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FNA | Family List | FNA Vol. 14 | Gentianaceae

10. Swertia Linnaeus, Sp. Pl. 1: 226. 1753; Gen. Pl., ed. 5, 107. 1754.

[For Emanuel Sweert, ca. 1552–1612, Dutch gardener and illustrator]

James S. Pringle

Herbs perennial [monocarpic], chlorophyllous, glabrous [stems and leaves puberulent]. Leaves basal and cauline, opposite or all or distal leaves subopposite or alternate. Inflorescences thyrses or verticillasters, occasionally racemoid [flowers solitary or few]. Flowers 4- or 5-merous; calyx lobed nearly to base, lobes lanceolate; corolla violet-blue or pale green to white, usually with violet-blue markings and/or suffusions [rarely brownish red], rotate or nearly so, lobes much longer than tube, entire, plicae between lobes absent; stamens inserted near base of corolla tube, usually connected by corona consisting of low ridge from which trichomes [scales] arise between filaments; anthers distinct; ovary sessile [short-stipitate]; style persistent, erect, short [absent]; stigmas 2; nectaries in [1] 2 foveae per corolla lobe, rim of openings raised [rarely scarcely so], fringed. Capsules compressed-cylindric to ovoid. x = [7, 8, 9, 10, 12, 13] 14.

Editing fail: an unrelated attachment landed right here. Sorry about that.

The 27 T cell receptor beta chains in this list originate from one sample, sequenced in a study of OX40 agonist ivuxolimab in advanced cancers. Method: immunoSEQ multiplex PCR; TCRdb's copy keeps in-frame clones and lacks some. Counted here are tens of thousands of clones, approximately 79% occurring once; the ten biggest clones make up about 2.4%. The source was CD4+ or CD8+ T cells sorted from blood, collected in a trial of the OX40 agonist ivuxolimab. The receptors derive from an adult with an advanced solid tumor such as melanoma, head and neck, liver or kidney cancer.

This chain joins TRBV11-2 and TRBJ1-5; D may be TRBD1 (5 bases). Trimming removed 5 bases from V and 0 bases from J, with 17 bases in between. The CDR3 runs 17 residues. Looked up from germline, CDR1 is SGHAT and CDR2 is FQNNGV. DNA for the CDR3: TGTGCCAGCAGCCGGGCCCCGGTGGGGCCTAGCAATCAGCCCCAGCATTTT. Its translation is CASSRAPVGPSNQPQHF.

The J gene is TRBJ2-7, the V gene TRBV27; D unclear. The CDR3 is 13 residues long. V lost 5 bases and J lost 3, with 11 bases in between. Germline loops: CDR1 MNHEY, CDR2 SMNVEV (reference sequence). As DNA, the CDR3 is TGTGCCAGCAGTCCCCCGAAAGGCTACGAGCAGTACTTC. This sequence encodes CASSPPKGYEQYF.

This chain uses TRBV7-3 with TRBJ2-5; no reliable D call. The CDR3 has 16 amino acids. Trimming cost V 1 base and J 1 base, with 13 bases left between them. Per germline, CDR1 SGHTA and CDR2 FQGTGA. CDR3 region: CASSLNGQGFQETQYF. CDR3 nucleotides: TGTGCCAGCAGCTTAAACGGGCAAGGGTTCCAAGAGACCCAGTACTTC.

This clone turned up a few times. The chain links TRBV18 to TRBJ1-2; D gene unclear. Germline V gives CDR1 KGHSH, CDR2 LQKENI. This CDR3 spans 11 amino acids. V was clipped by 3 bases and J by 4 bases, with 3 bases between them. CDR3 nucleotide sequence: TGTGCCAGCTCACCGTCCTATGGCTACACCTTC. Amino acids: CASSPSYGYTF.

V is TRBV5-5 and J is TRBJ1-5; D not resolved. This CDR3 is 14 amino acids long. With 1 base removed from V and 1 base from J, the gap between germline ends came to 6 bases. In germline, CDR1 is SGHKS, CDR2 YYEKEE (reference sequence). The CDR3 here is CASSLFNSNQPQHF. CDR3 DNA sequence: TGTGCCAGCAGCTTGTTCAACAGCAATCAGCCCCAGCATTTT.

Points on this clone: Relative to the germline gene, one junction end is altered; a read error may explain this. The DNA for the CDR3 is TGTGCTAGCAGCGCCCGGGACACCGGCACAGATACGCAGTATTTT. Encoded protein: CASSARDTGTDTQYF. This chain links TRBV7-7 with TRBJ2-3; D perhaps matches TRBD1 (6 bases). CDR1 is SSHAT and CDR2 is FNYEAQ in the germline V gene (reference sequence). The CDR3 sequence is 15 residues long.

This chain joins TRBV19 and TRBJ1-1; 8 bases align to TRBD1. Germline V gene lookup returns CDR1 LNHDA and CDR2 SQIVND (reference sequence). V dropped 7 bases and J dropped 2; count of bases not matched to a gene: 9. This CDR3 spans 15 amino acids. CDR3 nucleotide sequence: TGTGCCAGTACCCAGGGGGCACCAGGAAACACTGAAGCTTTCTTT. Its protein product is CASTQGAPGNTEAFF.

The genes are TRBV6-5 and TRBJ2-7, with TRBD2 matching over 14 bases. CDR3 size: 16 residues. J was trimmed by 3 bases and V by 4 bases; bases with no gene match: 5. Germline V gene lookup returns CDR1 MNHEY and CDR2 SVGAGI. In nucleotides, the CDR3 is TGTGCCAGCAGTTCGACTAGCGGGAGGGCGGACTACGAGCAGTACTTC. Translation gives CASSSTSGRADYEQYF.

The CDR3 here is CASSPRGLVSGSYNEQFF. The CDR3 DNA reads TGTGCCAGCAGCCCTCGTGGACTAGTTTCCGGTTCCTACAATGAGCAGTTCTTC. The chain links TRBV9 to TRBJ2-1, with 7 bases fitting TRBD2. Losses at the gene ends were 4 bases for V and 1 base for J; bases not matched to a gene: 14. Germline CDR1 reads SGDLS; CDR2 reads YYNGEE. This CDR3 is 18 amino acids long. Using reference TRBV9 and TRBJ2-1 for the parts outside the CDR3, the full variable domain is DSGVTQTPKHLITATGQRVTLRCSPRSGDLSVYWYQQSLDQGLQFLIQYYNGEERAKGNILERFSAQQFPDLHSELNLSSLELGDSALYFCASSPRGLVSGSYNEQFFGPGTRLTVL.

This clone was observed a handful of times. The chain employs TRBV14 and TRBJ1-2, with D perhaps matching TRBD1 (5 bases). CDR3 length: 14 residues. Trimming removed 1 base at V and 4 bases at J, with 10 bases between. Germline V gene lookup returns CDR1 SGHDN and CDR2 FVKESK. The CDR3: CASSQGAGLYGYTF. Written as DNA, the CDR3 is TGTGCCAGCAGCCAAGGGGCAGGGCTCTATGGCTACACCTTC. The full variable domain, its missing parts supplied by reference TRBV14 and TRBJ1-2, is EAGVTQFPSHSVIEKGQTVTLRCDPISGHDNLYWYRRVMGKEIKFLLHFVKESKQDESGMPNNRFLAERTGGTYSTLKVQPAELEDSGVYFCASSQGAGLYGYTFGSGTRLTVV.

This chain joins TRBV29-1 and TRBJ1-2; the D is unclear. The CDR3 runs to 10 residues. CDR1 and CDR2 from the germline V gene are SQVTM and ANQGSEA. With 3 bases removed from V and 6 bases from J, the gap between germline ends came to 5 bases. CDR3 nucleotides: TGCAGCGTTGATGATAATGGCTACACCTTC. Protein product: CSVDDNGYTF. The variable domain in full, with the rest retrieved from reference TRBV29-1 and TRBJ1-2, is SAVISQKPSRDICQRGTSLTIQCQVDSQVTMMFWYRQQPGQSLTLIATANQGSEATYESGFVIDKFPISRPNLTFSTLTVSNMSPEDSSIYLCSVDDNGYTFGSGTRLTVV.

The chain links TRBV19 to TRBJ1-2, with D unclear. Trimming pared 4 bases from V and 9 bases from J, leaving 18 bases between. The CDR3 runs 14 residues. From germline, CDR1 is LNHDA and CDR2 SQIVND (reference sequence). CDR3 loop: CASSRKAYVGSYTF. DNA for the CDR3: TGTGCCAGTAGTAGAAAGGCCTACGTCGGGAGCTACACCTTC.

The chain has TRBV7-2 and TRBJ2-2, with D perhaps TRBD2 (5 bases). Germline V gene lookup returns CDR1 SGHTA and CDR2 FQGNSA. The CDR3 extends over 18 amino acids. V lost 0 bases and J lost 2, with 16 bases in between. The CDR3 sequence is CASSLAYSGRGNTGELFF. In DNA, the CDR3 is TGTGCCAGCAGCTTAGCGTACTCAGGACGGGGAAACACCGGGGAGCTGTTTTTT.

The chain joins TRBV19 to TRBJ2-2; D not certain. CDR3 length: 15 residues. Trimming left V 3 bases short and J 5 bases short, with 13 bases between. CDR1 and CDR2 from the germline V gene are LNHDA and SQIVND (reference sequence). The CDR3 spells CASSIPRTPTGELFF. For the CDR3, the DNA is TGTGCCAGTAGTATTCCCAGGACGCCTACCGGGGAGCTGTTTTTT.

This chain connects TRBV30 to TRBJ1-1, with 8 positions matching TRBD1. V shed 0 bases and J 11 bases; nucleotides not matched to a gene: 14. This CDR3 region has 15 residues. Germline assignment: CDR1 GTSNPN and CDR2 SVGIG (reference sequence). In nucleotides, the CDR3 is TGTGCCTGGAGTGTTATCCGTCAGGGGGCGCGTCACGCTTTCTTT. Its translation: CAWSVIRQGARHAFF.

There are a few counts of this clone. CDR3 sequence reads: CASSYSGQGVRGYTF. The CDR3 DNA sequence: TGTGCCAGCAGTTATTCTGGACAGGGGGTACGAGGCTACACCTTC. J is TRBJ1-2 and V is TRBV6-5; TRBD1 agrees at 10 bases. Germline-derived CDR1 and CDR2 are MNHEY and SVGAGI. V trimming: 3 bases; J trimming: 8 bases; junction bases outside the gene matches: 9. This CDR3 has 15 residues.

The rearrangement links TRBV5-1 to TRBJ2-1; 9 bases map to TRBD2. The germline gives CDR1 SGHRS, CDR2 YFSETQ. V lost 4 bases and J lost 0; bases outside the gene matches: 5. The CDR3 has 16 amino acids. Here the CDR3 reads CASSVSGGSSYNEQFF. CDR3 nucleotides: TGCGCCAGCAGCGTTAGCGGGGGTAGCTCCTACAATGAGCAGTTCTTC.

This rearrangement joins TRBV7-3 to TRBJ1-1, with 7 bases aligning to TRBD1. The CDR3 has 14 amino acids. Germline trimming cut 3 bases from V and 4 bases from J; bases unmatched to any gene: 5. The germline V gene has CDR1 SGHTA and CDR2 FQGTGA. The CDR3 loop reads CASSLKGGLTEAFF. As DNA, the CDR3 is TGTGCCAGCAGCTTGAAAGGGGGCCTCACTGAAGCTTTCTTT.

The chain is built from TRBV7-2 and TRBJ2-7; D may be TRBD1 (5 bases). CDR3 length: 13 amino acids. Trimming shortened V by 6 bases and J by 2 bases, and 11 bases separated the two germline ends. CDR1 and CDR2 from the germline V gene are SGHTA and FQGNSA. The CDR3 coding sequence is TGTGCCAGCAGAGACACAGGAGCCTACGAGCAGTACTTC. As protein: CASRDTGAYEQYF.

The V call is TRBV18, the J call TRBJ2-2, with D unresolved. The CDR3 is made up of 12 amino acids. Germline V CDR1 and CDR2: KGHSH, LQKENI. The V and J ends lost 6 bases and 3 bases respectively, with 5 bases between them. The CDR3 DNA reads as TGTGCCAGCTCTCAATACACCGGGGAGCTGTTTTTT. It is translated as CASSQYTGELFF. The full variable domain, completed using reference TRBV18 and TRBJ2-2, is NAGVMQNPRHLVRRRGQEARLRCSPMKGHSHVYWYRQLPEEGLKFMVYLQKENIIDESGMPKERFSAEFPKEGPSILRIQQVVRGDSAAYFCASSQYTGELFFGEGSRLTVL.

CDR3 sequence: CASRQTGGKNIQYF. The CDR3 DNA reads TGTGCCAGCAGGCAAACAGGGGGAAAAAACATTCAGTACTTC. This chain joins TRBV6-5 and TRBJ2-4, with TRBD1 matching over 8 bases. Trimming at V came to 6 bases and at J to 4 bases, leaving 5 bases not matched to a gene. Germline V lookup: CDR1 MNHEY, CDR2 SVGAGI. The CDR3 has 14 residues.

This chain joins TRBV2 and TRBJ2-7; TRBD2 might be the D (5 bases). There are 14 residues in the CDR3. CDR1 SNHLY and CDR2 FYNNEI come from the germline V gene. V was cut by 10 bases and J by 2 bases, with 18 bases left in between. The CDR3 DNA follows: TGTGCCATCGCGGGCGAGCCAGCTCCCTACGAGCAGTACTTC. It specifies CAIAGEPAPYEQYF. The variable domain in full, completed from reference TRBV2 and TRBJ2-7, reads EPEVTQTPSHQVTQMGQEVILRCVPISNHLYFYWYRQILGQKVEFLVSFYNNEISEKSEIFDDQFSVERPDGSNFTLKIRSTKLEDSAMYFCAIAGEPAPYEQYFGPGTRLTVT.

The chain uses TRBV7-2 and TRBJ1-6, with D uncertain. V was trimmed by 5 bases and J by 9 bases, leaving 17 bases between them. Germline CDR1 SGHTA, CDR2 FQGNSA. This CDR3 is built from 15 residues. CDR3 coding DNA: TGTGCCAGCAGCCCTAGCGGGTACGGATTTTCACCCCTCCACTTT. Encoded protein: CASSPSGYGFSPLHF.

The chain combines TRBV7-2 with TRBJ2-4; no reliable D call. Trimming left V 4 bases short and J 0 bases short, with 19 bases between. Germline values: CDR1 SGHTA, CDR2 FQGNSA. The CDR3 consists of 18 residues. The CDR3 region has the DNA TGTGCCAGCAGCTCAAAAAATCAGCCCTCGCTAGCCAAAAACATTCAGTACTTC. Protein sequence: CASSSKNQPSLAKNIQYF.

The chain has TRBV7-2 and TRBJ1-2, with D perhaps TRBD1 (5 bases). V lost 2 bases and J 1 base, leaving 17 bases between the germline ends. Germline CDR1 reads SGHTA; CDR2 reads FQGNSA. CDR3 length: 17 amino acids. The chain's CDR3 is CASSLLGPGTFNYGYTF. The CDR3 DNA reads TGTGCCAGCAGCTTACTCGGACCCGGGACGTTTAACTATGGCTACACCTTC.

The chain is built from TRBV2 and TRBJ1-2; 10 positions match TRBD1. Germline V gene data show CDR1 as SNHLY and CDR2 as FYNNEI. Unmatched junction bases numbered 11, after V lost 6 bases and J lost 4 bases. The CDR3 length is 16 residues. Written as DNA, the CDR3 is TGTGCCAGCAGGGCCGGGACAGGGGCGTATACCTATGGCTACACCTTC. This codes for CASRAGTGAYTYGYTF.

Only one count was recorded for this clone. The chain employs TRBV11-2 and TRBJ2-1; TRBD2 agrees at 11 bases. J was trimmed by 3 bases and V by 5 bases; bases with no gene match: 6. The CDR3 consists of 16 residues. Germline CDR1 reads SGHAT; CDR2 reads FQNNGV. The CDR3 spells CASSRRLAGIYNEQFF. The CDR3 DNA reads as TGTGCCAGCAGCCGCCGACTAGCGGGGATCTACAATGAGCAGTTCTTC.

Species ca. 120 as commonly circumscribed (1 in the flora): North America, Eurasia, Africa, Pacific Islands (New Zealand); temperate to high-altitude tropical regions.

There are differences of opinion about the appropriate circumscription of Swertia. Some, for example, V. V. Zuev (1990) and J. Shah (1984), included all of the taxa treated here as Swertia and Frasera, along with many Asian and African species, within a broad concept of Swertia. Others, provisionally followed in this flora, segregate all of the species endemic to North America, including Mexico, as Frasera, but retain many Asian species similar in morphology in Swertia. Still others, for example, H. Toyokuni (1963), emphasizing chromosome numbers, advocated the restriction of Swertia to S. perennis, broadly circumscribed, this being the only species in the complex known to have n = 14 or any multiple of 7. This topic is further discussed under 11. Frasera.

SELECTED REFERENCES St. John, H. 1941. Revision of the genus Swertia (Gentianaceae) and the reduction of Frasera. Amer. Midl. Naturalist 26: 1–29. Shah, J. 1984. Taxonomic Studies in the Genus Swertia (Gentianaceae). Ph.D. thesis. University of Aberdeen.

Lower Taxon


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